|Leading Ladies Logo|
I am smack in the middle of my taper for a road marathon I am doing a week from Sunday, August 19th. It is called Leading Ladies and is an all women's marathon in Spearfish, S.D. If you have been following the blog, you may be saying, "So what's the big deal? Isn't this like marathon number five or something for you this year?" The answer is yes it is, but there is a big difference here. This is a road marathon.
To say that a road marathon and a trail marathon are alike because they are both running 26.2 is like saying that an ostrich and a hummingbird are alike because they are both birds. The mentality and approach is completely different.
A road run is all about time. It is about goal times and pace per mile and hitting splits. This
is especially true because the purpose of running this marathon for me is to get a BQ time (a qualifying time for the Boston Marathon). This type of run requires focus, concentration, and continuous internal monitoring. I often run my road marathons on courses in beautiful locations, such as the canyon I will be running down in South Dakota next weekend, or the similar canyons I have run down in Utah or in the desert of Arizona. However, unless I drive the course the day before, I won't notice much of it. My focus has to be on the race itself and my splits. If I start thinking "Oh look, that is really pretty," the next thing I know, I have slowed down and slipped off the pace that must be maintained for that BQ time. In addition, road running carries with it the chance of "failure." To not get the BQ time will be a "failure," because there is a clearly defined goal that must be met.
A trail run is about responding to the experience and working with the course. When running a trail marathon, time and pace are incidental in some ways. The terrain determines the pace per mile more than any self-imposed idea of what the pace "should" be. Of course, most trail runners have an idea of their overall goal pace, but there is no pressure to maintain even splits as one is hiking steep slopes, slogging through mud, or picking one's way through toe-snagging roots. Focus is required in many cases in a trail run, especially if the footing is technical, but it is an external focus, and there is often time also just to appreciate the beauty of the experience itself. I will often take time in a trail run to appreciate the view. That is not to say that I am not competitive in a trail race or that I don't care about my time. It is just that trail races are more often framed in terms of a "good race" or a "bad race," rather than in terms of success or failure.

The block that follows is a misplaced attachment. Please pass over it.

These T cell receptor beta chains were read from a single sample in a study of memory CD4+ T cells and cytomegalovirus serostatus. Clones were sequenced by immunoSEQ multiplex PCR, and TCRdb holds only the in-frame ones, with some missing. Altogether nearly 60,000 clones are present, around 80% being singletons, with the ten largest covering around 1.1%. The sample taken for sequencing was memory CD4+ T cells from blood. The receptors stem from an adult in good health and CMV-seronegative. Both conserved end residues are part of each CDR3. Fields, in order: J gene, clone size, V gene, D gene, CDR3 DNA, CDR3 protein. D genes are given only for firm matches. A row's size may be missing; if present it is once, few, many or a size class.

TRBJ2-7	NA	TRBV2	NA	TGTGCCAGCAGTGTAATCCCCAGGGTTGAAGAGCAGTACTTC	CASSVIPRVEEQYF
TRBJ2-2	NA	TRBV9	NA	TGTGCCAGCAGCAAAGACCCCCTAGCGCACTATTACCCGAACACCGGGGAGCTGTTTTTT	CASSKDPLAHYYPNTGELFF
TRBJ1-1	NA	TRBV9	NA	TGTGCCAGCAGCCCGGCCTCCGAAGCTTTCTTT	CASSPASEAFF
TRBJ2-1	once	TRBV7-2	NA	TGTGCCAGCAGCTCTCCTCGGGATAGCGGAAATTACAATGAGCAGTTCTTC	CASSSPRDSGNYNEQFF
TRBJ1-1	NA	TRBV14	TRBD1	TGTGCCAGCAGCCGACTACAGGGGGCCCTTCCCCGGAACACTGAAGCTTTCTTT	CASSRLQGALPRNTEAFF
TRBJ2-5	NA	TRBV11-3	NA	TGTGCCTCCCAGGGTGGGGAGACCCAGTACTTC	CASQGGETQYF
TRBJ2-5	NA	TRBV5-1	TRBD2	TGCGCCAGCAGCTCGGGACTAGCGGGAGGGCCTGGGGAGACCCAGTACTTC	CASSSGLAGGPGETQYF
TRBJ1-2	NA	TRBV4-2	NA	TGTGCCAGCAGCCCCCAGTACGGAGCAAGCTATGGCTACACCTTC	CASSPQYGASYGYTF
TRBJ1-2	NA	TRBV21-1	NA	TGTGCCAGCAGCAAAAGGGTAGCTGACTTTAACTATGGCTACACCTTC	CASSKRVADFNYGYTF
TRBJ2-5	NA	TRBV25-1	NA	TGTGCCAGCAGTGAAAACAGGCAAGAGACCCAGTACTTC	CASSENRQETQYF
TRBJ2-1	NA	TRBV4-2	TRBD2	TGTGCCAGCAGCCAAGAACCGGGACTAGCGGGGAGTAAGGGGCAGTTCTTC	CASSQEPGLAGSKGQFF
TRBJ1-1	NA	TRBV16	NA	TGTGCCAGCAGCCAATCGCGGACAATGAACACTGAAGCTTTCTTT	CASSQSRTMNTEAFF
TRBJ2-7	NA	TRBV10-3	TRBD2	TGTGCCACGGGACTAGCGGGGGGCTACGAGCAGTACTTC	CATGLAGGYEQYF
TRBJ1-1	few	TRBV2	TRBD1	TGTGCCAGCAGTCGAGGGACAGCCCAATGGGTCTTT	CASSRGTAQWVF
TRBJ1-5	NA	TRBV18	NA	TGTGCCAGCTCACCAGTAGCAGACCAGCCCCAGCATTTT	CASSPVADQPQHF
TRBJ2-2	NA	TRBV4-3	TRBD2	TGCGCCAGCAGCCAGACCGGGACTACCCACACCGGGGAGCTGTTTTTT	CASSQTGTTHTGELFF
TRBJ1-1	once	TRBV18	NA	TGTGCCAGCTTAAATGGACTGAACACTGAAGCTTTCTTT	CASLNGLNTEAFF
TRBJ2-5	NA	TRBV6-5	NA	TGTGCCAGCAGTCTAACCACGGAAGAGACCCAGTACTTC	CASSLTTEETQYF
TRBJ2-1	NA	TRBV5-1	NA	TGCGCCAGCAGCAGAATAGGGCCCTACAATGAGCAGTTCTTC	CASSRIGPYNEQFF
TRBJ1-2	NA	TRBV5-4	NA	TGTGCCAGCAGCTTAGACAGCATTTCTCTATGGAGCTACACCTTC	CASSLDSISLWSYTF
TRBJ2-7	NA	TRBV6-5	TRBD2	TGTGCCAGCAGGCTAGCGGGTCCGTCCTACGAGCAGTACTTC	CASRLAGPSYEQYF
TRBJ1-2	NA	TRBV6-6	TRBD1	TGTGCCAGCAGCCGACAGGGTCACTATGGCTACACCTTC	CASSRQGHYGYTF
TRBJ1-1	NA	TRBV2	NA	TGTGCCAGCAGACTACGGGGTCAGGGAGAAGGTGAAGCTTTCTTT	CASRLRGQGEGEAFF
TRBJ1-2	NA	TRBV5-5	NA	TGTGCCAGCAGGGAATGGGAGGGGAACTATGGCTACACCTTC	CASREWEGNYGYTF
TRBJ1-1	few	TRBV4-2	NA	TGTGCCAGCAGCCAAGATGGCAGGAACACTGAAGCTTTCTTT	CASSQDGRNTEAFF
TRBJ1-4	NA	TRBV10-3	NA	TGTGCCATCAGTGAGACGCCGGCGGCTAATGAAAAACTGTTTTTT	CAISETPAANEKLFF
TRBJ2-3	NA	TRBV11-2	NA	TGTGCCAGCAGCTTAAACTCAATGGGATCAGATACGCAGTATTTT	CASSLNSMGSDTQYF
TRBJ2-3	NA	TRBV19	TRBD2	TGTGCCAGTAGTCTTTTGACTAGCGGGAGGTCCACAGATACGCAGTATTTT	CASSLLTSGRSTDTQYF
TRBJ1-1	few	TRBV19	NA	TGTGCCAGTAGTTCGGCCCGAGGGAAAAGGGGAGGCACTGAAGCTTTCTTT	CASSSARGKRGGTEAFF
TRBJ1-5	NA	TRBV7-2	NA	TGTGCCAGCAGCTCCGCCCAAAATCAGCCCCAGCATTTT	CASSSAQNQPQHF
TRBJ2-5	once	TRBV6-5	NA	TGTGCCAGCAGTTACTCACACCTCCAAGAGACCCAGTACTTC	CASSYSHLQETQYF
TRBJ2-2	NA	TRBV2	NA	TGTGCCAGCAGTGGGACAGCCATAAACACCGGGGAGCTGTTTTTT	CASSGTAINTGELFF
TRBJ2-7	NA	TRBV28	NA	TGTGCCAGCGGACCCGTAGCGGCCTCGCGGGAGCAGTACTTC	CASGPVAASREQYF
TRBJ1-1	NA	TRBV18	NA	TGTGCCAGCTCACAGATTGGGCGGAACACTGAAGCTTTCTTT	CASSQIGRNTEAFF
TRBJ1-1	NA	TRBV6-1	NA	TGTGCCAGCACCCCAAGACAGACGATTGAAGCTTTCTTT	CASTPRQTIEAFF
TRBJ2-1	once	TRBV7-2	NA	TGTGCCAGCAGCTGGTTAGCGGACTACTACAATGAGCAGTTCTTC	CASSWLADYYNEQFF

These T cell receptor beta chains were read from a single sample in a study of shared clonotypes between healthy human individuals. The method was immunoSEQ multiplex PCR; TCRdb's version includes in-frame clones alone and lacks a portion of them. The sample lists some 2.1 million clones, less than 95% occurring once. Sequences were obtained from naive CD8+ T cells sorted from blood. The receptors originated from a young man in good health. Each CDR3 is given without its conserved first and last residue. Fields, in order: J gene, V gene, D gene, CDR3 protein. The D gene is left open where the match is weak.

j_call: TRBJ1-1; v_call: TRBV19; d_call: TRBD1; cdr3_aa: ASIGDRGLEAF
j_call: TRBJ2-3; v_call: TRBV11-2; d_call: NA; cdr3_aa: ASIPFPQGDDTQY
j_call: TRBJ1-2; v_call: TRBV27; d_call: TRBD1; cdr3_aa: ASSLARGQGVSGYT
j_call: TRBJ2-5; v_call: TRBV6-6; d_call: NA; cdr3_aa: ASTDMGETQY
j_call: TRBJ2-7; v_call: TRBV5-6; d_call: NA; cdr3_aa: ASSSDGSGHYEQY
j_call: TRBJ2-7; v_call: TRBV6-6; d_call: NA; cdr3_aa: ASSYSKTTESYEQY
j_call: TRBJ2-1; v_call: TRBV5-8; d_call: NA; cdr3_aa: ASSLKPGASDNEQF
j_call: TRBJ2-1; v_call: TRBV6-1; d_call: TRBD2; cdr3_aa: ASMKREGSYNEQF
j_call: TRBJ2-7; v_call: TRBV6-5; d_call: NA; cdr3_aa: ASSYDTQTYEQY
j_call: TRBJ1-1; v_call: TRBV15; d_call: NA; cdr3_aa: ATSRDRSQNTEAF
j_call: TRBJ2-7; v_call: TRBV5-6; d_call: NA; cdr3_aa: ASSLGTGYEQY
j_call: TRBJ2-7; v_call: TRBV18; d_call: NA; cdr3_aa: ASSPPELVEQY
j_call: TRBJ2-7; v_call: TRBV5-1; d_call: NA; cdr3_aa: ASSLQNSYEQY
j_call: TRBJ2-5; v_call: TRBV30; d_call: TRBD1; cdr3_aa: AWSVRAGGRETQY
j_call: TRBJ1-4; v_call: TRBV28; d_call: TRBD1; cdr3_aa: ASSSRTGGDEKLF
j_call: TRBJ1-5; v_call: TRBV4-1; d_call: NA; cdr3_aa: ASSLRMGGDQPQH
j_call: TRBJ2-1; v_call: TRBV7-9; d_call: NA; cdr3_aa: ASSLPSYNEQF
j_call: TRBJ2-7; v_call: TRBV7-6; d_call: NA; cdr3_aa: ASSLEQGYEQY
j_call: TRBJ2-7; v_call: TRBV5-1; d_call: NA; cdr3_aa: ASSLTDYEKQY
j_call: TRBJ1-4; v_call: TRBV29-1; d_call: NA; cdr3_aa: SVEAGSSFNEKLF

Thus, given those two paradigms, perhaps you can see why I am having a case of pre-race jitters. I mean tapering is always bad enough, but the added pressure of a road marathon is something that I have not experienced for a while. Plus, I have not had a successful road marathon since 2005. I attempted one last year but had a DNF because of a knee problem at 19 miles. Granted, when I quit, I was on pace for a solid BQ time, but the road to Boston Marathon Heaven is paved with the hopes of runners who say "I was on BQ pace until mile..."
Thankfully, what I hope will save me for this marathon (and keep me from becoming a complete mental wreck) is the trip itself. What I didn't mention before is that I am not in this venture alone! I am taking three of my favorite "leading ladies" on this adventure with me: Leslie (my trusty partner in ridiculousness), Janet (you might remember her from the Martian Marathon post ), and a new friend, Linda, who has already endeared herself to me by making me this most awesome pillow case for our racing/camping adventure. Mine is covered with runners!
|The Leading Ladies: Leslie, Linda, Janet, and me|
Besides the marathon itself, I am attending a writing workshop the day before the race (the race director, Elaine Doll-Nunn, is a writer), and we are planning a side trip to Mt. Rushmore on the way up. Plus this will be Janet's first time "camping," and even though we are "camping" in camping cabins, that is sure to be an adventure as well. The trip is 1150 miles, each way, so there will be many opportunities for ridiculousness. We leave on Thursday. I hope you will follow along...